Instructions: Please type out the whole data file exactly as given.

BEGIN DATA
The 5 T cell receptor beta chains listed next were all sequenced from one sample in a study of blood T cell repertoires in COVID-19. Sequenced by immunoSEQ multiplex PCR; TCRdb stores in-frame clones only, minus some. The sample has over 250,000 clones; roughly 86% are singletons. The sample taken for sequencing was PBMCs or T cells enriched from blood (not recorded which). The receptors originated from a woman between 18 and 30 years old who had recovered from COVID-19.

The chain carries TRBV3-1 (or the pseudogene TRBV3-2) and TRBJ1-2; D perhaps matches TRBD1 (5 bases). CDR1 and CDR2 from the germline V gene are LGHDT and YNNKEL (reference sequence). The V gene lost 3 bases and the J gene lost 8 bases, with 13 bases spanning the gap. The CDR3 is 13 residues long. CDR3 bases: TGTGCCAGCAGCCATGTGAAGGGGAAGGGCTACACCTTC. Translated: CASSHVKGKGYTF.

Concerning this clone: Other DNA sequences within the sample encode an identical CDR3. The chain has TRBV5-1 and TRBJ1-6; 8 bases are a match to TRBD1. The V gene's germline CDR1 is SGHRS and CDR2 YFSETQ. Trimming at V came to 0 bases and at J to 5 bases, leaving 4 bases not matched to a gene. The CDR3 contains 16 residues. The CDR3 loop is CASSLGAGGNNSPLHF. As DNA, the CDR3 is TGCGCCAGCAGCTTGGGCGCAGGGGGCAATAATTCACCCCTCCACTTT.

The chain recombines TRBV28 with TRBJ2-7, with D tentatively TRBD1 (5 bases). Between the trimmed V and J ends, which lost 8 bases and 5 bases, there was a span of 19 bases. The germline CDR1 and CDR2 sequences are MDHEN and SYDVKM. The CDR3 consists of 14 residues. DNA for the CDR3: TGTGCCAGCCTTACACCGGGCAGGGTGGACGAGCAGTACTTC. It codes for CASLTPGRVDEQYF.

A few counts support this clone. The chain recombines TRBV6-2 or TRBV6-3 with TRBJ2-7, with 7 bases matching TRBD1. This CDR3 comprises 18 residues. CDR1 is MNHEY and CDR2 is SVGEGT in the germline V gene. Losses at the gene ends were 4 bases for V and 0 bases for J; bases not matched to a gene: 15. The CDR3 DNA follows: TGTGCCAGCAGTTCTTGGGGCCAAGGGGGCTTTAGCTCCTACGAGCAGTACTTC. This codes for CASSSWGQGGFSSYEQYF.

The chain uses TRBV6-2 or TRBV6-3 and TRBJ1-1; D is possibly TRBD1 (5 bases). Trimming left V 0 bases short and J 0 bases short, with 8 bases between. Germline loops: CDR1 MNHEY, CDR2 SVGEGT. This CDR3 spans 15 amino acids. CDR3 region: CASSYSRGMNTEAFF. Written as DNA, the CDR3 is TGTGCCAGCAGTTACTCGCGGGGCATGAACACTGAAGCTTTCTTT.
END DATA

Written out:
The 5 T cell receptor beta chains listed next were all sequenced from one sample in a study of blood T cell repertoires in COVID-19. Sequenced by immunoSEQ multiplex PCR; TCRdb stores in-frame clones only, minus some. The sample has over 250,000 clones; roughly 86% are singletons. The sample taken for sequencing was PBMCs or T cells enriched from blood (not recorded which). The receptors originated from a woman between 18 and 30 years old who had recovered from COVID-19.

The chain carries TRBV3-1 (or the pseudogene TRBV3-2) and TRBJ1-2; D perhaps matches TRBD1 (5 bases). CDR1 and CDR2 from the germline V gene are LGHDT and YNNKEL (reference sequence). The V gene lost 3 bases and the J gene lost 8 bases, with 13 bases spanning the gap. The CDR3 is 13 residues long. CDR3 bases: TGTGCCAGCAGCCATGTGAAGGGGAAGGGCTACACCTTC. Translated: CASSHVKGKGYTF.

Concerning this clone: Other DNA sequences within the sample encode an identical CDR3. The chain has TRBV5-1 and TRBJ1-6; 8 bases are a match to TRBD1. The V gene's germline CDR1 is SGHRS and CDR2 YFSETQ. Trimming at V came to 0 bases and at J to 5 bases, leaving 4 bases not matched to a gene. The CDR3 contains 16 residues. The CDR3 loop is CASSLGAGGNNSPLHF. As DNA, the CDR3 is TGCGCCAGCAGCTTGGGCGCAGGGGGCAATAATTCACCCCTCCACTTT.

The chain recombines TRBV28 with TRBJ2-7, with D tentatively TRBD1 (5 bases). Between the trimmed V and J ends, which lost 8 bases and 5 bases, there was a span of 19 bases. The germline CDR1 and CDR2 sequences are MDHEN and SYDVKM. The CDR3 consists of 14 residues. DNA for the CDR3: TGTGCCAGCCTTACACCGGGCAGGGTGGACGAGCAGTACTTC. It codes for CASLTPGRVDEQYF.

A few counts support this clone. The chain recombines TRBV6-2 or TRBV6-3 with TRBJ2-7, with 7 bases matching TRBD1. This CDR3 comprises 18 residues. CDR1 is MNHEY and CDR2 is SVGEGT in the germline V gene. Losses at the gene ends were 4 bases for V and 0 bases for J; bases not matched to a gene: 15. The CDR3 DNA follows: TGTGCCAGCAGTTCTTGGGGCCAAGGGGGCTTTAGCTCCTACGAGCAGTACTTC. This codes for CASSSWGQGGFSSYEQYF.

The chain uses TRBV6-2 or TRBV6-3 and TRBJ1-1; D is possibly TRBD1 (5 bases). Trimming left V 0 bases short and J 0 bases short, with 8 bases between. Germline loops: CDR1 MNHEY, CDR2 SVGEGT. This CDR3 spans 15 amino acids. CDR3 region: CASSYSRGMNTEAFF. Written as DNA, the CDR3 is TGTGCCAGCAGTTACTCGCGGGGCATGAACACTGAAGCTTTCTTT.